“The first scene I did with those guys, I didn’t have any lines, and me and Seth Rogen and Katherine Heigl would just improvise for 10 minutes,” he said. “And I remember getting applause at the end of the scene. No one ever applauds after a scene, so to get that kind of love, that was the greatest moment of my career.”
The father of two still holds a medical license, and his wife, Tran, continues to run a family practice outside Los Angeles. But at about the time “Knocked Up” came out, he decided to pursue acting full time.
The full monty
“The Hangover” centers around a group of friends who head to Las Vegas for a bachelor party. But they get drugged and wake up with a tiger and baby in their hotel room, their about-to-be-married buddy missing, and no recollection of what transpired the night before. They also have the misfortune to get mixed up with Mr. Chow.
Ken describes the character as someone who learned everything he knows about America from watching ’70s sitcoms. When clothed, he sports platform heels, white slacks and mirrored aviator glasses. The actor said he played Mr. Chow as a metrosexual with an accent that was a cross between Korean and Vietnamese.
In the script, he was supposed to be dressed when he jumped out of the trunk. But Ken said he suggested to director Todd Phillips doing the scene nude.
“As an actor, I felt I needed something to justify my anger,” he said. “And I thought about Ving Rhames, who was a crime boss in ‘Pulp Fiction,’ and how he was humiliated sexually (by a pair of sadistic yokels) in that movie. But they had no idea who they were messing with, and once he got free, he came back with a vengeance. In the movie, I come back and demand they give me my money and restore my dignity or I will kill their friend.”
The scene is full frontal, and Ken said he explained to his father, months before the release, what to expect.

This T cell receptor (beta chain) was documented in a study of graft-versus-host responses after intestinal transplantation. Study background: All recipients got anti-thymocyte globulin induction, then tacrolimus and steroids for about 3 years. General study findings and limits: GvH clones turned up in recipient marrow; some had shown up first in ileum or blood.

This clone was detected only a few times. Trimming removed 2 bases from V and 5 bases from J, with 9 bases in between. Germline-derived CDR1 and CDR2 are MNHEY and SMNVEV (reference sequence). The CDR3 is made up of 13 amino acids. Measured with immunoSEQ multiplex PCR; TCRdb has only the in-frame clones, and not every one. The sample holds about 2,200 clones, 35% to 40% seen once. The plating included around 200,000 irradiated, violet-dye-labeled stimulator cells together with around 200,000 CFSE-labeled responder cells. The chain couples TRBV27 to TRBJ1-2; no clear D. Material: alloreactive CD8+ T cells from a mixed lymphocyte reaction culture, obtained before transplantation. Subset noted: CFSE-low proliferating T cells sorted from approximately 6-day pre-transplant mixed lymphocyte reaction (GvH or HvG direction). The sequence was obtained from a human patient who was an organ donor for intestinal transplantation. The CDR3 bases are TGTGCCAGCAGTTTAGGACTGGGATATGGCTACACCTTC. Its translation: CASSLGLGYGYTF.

D.K. came to the United States on a scholarship in 1964. He taught at A&T for 35 years, and among his students was future congressman Jesse Jackson Jr. (who cited the professor as a mentor in his book “A More Perfect Union”). Ken describes him as a traditionalist, but one with a good sense of humor who could work a classroom like a comedian would a nightclub.
Still, D.K. said, he was “shell-shocked” when he saw the scene.
“I instantly had a splitting headache. Maybe I’m just old-fashioned,” the elder Jeong said. “But the young people in the theater, they really seemed to be enjoying it. They kept laughing.”
And the more he thought about it, the more he came to appreciate “the audacity of his creative comedic talent.” It also helped to know that it was Ken who made the decision himself to appear naked, and that he wasn’t forced into it by anyone.
“When I looked at it that way, that it was his decision, it was his creative idea, my headache disappeared,” he said. “And I’m proud of him. He’s very talented. And if he can make some contribution to make other people happy, then I’m happy.”
Ken said he feels his father handled seeing the scene very well.
“My dad and I, we have a lot of mutual respect for each other,” he said. “I consider him to be my best friend. And what really makes me feel great is for my father to understand a movie as raunchy as ‘The Hangover’ and to understand creatively my point of view and why I made the decision to do that scene naked. For him to actually respect that, it says volumes about his trust for me.”
The movie topped the box office the past two weekends and has grossed more than $104 million so far.
But D.K. says he’s not sure yet when he’ll take his wife to see it.
“Eventually I will take her,” he said. “She’s very proud of him. But she’s very conservative and when she sees the naked scene, I don’t know how she’ll react.”